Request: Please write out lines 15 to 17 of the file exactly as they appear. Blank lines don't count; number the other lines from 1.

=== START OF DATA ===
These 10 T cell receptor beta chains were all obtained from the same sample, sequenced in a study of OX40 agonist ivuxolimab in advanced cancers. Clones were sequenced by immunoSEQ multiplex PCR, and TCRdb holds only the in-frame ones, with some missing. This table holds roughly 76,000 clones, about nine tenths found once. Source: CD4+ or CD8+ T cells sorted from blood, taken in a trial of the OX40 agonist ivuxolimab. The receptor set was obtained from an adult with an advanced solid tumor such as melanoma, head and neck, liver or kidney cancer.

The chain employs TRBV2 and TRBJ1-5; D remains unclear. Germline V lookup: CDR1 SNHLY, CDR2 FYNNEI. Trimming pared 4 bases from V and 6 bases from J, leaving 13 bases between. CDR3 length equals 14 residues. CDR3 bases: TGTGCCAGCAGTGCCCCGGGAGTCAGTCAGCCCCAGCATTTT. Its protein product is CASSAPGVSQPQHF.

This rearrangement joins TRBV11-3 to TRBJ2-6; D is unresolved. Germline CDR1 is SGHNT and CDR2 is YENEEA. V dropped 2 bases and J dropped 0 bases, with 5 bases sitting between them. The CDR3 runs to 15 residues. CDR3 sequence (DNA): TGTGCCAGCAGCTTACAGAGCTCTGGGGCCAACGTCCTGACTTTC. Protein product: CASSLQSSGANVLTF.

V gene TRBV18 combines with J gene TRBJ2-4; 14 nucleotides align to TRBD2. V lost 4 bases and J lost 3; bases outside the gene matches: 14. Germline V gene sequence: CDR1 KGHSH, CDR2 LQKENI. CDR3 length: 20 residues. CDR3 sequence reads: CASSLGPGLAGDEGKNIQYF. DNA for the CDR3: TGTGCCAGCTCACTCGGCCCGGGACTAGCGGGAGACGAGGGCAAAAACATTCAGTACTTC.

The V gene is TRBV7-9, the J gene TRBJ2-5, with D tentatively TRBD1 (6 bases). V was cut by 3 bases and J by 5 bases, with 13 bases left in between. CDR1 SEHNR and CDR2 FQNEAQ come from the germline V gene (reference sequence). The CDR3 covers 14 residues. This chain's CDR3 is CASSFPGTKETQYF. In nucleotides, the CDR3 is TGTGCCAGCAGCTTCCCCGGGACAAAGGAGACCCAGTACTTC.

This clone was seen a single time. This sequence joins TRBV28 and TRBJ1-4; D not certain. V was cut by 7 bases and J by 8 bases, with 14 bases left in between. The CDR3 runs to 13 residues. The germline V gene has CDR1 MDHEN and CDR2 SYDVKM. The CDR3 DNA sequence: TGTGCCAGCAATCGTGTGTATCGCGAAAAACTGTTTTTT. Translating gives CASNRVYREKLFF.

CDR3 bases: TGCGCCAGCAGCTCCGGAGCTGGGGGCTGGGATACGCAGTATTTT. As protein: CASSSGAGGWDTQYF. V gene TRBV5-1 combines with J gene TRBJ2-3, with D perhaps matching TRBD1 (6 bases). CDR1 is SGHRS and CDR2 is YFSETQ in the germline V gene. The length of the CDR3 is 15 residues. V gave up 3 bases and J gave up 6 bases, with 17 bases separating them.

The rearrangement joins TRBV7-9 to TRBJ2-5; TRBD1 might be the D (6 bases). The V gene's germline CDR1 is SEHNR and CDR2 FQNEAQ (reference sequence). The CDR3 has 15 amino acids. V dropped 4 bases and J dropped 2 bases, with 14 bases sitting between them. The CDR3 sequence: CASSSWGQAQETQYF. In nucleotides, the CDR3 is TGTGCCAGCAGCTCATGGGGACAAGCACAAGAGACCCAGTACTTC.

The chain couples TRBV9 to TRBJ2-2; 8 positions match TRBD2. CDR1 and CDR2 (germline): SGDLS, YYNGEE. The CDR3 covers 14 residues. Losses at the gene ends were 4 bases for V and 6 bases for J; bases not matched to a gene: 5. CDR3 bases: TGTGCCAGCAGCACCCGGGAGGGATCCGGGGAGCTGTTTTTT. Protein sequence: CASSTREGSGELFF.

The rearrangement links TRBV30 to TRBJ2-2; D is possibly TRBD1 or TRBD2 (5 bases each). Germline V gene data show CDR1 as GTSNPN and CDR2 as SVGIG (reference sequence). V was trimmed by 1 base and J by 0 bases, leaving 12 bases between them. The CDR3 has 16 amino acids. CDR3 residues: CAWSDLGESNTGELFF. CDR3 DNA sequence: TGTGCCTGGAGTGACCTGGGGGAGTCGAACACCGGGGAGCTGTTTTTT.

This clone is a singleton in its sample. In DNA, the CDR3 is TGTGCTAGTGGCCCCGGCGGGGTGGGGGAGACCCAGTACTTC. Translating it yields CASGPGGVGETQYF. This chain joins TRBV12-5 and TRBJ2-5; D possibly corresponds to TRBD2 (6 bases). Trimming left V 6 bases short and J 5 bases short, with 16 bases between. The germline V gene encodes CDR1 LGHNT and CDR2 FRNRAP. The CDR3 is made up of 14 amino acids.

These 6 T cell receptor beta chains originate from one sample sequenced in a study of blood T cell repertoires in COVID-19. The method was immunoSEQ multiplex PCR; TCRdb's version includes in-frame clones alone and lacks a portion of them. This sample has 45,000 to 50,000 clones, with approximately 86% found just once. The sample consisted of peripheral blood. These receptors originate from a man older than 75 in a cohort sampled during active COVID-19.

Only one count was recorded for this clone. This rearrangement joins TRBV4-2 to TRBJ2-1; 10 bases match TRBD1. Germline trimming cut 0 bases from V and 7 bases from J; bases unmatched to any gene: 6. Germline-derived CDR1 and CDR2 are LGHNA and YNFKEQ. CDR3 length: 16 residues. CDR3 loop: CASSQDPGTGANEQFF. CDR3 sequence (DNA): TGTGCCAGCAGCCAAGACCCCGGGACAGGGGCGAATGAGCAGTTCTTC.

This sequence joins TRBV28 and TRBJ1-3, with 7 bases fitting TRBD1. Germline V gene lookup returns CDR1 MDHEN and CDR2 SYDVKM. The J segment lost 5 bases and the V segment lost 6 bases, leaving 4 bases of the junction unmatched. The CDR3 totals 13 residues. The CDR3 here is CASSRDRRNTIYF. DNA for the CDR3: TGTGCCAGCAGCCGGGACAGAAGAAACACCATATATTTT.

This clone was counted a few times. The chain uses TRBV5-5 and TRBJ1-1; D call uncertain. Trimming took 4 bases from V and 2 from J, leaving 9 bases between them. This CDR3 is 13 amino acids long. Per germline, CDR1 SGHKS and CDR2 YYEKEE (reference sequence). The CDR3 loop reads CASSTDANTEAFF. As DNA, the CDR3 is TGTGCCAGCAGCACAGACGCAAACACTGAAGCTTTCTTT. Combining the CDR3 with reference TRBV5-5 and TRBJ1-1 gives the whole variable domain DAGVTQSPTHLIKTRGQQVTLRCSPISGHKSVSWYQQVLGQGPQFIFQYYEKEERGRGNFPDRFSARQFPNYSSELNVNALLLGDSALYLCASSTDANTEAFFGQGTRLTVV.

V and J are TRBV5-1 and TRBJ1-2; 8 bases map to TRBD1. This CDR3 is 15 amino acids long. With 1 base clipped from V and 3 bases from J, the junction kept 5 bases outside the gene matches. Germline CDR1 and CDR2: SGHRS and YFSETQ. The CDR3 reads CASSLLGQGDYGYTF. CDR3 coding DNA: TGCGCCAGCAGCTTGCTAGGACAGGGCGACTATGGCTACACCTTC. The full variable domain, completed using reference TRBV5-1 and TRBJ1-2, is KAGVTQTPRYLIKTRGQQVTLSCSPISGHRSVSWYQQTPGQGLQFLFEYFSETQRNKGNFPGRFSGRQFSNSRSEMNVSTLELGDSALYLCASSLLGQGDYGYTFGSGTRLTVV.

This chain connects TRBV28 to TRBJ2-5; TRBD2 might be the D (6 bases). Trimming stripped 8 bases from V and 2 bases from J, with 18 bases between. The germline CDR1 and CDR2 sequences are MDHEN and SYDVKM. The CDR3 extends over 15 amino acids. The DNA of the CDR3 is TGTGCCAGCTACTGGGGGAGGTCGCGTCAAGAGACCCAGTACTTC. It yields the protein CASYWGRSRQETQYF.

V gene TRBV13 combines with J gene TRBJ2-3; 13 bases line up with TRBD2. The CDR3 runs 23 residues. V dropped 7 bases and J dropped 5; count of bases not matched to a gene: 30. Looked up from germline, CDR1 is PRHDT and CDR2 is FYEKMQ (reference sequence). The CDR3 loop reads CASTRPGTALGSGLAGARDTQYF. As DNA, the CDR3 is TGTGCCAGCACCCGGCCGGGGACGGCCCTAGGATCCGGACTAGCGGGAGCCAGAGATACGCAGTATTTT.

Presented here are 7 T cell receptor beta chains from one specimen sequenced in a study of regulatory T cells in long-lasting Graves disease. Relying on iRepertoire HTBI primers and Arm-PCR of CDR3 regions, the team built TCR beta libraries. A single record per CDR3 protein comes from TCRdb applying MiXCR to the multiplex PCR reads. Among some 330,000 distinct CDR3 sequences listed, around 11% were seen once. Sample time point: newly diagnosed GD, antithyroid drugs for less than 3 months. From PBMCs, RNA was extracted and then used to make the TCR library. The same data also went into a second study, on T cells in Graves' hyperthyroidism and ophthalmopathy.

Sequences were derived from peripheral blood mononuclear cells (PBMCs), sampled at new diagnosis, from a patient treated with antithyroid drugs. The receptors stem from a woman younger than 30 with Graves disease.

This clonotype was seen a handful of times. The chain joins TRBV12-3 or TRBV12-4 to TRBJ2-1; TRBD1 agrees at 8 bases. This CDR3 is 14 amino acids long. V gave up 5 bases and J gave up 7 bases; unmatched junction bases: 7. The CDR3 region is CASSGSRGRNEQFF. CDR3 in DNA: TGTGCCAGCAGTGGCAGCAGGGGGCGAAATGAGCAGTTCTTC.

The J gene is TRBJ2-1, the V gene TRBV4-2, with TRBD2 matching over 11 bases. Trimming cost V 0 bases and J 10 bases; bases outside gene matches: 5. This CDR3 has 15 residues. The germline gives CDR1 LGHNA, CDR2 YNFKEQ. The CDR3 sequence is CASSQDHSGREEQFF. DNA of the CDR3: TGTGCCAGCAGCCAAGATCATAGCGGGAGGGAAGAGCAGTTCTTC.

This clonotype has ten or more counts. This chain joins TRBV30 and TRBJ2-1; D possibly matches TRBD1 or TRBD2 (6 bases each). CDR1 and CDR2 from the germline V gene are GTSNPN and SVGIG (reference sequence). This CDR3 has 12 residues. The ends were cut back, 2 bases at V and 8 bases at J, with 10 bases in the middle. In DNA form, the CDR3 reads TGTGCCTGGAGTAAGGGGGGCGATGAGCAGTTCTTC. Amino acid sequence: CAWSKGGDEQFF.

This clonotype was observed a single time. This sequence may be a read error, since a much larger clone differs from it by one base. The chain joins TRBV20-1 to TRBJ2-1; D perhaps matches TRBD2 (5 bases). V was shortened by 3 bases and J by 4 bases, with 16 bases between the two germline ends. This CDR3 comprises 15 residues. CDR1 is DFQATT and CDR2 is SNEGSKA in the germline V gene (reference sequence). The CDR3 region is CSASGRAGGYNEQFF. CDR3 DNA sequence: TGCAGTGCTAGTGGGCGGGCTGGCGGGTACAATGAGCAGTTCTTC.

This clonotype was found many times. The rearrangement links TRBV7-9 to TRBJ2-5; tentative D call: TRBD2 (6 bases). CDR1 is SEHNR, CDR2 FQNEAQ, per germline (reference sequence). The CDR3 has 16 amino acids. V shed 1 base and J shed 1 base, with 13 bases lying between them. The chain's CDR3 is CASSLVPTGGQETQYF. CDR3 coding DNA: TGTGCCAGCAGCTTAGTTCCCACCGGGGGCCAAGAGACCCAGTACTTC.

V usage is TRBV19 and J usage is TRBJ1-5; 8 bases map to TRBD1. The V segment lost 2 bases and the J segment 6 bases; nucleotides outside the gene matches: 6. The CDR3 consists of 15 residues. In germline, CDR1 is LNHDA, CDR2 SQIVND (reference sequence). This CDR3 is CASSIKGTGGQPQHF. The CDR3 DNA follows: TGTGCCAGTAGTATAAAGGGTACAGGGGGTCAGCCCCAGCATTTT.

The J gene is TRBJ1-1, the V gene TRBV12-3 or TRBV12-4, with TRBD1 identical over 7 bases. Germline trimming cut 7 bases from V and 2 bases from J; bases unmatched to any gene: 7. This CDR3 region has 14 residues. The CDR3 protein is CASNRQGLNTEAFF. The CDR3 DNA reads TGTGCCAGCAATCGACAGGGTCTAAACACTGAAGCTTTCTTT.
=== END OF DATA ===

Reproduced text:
This clone was counted a few times. The chain uses TRBV5-5 and TRBJ1-1; D call uncertain. Trimming took 4 bases from V and 2 from J, leaving 9 bases between them. This CDR3 is 13 amino acids long. Per germline, CDR1 SGHKS and CDR2 YYEKEE (reference sequence). The CDR3 loop reads CASSTDANTEAFF. As DNA, the CDR3 is TGTGCCAGCAGCACAGACGCAAACACTGAAGCTTTCTTT. Combining the CDR3 with reference TRBV5-5 and TRBJ1-1 gives the whole variable domain DAGVTQSPTHLIKTRGQQVTLRCSPISGHKSVSWYQQVLGQGPQFIFQYYEKEERGRGNFPDRFSARQFPNYSSELNVNALLLGDSALYLCASSTDANTEAFFGQGTRLTVV.

V and J are TRBV5-1 and TRBJ1-2; 8 bases map to TRBD1. This CDR3 is 15 amino acids long. With 1 base clipped from V and 3 bases from J, the junction kept 5 bases outside the gene matches. Germline CDR1 and CDR2: SGHRS and YFSETQ. The CDR3 reads CASSLLGQGDYGYTF. CDR3 coding DNA: TGCGCCAGCAGCTTGCTAGGACAGGGCGACTATGGCTACACCTTC. The full variable domain, completed using reference TRBV5-1 and TRBJ1-2, is KAGVTQTPRYLIKTRGQQVTLSCSPISGHRSVSWYQQTPGQGLQFLFEYFSETQRNKGNFPGRFSGRQFSNSRSEMNVSTLELGDSALYLCASSLLGQGDYGYTFGSGTRLTVV.

This chain connects TRBV28 to TRBJ2-5; TRBD2 might be the D (6 bases). Trimming stripped 8 bases from V and 2 bases from J, with 18 bases between. The germline CDR1 and CDR2 sequences are MDHEN and SYDVKM. The CDR3 extends over 15 amino acids. The DNA of the CDR3 is TGTGCCAGCTACTGGGGGAGGTCGCGTCAAGAGACCCAGTACTTC. It yields the protein CASYWGRSRQETQYF.